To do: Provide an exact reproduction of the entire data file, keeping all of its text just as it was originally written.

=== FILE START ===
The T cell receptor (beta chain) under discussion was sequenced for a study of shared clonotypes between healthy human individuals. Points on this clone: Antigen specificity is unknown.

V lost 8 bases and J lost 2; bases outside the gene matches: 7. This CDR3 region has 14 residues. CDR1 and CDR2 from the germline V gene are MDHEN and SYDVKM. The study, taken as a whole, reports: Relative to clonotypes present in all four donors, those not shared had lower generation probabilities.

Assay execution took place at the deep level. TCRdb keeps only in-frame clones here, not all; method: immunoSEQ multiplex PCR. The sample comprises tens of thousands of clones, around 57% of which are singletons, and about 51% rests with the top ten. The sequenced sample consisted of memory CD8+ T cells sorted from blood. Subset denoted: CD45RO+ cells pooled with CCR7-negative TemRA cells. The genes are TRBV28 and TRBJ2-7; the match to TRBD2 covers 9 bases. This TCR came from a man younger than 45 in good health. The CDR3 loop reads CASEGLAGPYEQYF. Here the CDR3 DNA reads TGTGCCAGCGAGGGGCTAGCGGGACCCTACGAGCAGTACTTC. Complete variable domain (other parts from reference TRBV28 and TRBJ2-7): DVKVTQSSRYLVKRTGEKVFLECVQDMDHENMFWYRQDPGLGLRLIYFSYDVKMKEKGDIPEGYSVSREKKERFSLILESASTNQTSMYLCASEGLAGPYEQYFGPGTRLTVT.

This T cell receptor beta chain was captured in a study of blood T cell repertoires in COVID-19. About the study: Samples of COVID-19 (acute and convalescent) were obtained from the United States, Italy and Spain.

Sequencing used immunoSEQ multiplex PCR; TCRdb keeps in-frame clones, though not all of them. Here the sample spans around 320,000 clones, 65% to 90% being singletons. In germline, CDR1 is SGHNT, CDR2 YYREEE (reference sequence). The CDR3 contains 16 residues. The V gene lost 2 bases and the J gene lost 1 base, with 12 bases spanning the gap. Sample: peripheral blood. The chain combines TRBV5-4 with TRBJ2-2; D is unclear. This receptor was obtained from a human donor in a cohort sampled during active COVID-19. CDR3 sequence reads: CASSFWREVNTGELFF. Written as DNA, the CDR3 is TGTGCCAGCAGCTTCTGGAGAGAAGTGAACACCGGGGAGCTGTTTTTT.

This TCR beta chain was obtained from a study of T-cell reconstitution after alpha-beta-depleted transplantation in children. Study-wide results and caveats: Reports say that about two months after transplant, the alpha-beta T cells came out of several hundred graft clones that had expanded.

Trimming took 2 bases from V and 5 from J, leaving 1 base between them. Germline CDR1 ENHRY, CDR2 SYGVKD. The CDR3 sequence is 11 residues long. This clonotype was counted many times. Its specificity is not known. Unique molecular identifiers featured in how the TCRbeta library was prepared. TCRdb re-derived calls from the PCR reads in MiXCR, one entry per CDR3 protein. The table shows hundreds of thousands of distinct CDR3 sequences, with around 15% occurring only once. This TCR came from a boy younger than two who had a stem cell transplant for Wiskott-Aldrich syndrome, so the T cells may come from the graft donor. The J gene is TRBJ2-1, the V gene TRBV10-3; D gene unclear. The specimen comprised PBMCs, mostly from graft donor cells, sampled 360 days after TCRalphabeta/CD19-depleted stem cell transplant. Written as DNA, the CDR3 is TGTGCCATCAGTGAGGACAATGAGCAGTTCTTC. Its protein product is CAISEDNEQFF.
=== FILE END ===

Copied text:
The T cell receptor (beta chain) under discussion was sequenced for a study of shared clonotypes between healthy human individuals. Points on this clone: Antigen specificity is unknown.

V lost 8 bases and J lost 2; bases outside the gene matches: 7. This CDR3 region has 14 residues. CDR1 and CDR2 from the germline V gene are MDHEN and SYDVKM. The study, taken as a whole, reports: Relative to clonotypes present in all four donors, those not shared had lower generation probabilities.

Assay execution took place at the deep level. TCRdb keeps only in-frame clones here, not all; method: immunoSEQ multiplex PCR. The sample comprises tens of thousands of clones, around 57% of which are singletons, and about 51% rests with the top ten. The sequenced sample consisted of memory CD8+ T cells sorted from blood. Subset denoted: CD45RO+ cells pooled with CCR7-negative TemRA cells. The genes are TRBV28 and TRBJ2-7; the match to TRBD2 covers 9 bases. This TCR came from a man younger than 45 in good health. The CDR3 loop reads CASEGLAGPYEQYF. Here the CDR3 DNA reads TGTGCCAGCGAGGGGCTAGCGGGACCCTACGAGCAGTACTTC. Complete variable domain (other parts from reference TRBV28 and TRBJ2-7): DVKVTQSSRYLVKRTGEKVFLECVQDMDHENMFWYRQDPGLGLRLIYFSYDVKMKEKGDIPEGYSVSREKKERFSLILESASTNQTSMYLCASEGLAGPYEQYFGPGTRLTVT.

This T cell receptor beta chain was captured in a study of blood T cell repertoires in COVID-19. About the study: Samples of COVID-19 (acute and convalescent) were obtained from the United States, Italy and Spain.

Sequencing used immunoSEQ multiplex PCR; TCRdb keeps in-frame clones, though not all of them. Here the sample spans around 320,000 clones, 65% to 90% being singletons. In germline, CDR1 is SGHNT, CDR2 YYREEE (reference sequence). The CDR3 contains 16 residues. The V gene lost 2 bases and the J gene lost 1 base, with 12 bases spanning the gap. Sample: peripheral blood. The chain combines TRBV5-4 with TRBJ2-2; D is unclear. This receptor was obtained from a human donor in a cohort sampled during active COVID-19. CDR3 sequence reads: CASSFWREVNTGELFF. Written as DNA, the CDR3 is TGTGCCAGCAGCTTCTGGAGAGAAGTGAACACCGGGGAGCTGTTTTTT.

This TCR beta chain was obtained from a study of T-cell reconstitution after alpha-beta-depleted transplantation in children. Study-wide results and caveats: Reports say that about two months after transplant, the alpha-beta T cells came out of several hundred graft clones that had expanded.

Trimming took 2 bases from V and 5 from J, leaving 1 base between them. Germline CDR1 ENHRY, CDR2 SYGVKD. The CDR3 sequence is 11 residues long. This clonotype was counted many times. Its specificity is not known. Unique molecular identifiers featured in how the TCRbeta library was prepared. TCRdb re-derived calls from the PCR reads in MiXCR, one entry per CDR3 protein. The table shows hundreds of thousands of distinct CDR3 sequences, with around 15% occurring only once. This TCR came from a boy younger than two who had a stem cell transplant for Wiskott-Aldrich syndrome, so the T cells may come from the graft donor. The J gene is TRBJ2-1, the V gene TRBV10-3; D gene unclear. The specimen comprised PBMCs, mostly from graft donor cells, sampled 360 days after TCRalphabeta/CD19-depleted stem cell transplant. Written as DNA, the CDR3 is TGTGCCATCAGTGAGGACAATGAGCAGTTCTTC. Its protein product is CAISEDNEQFF.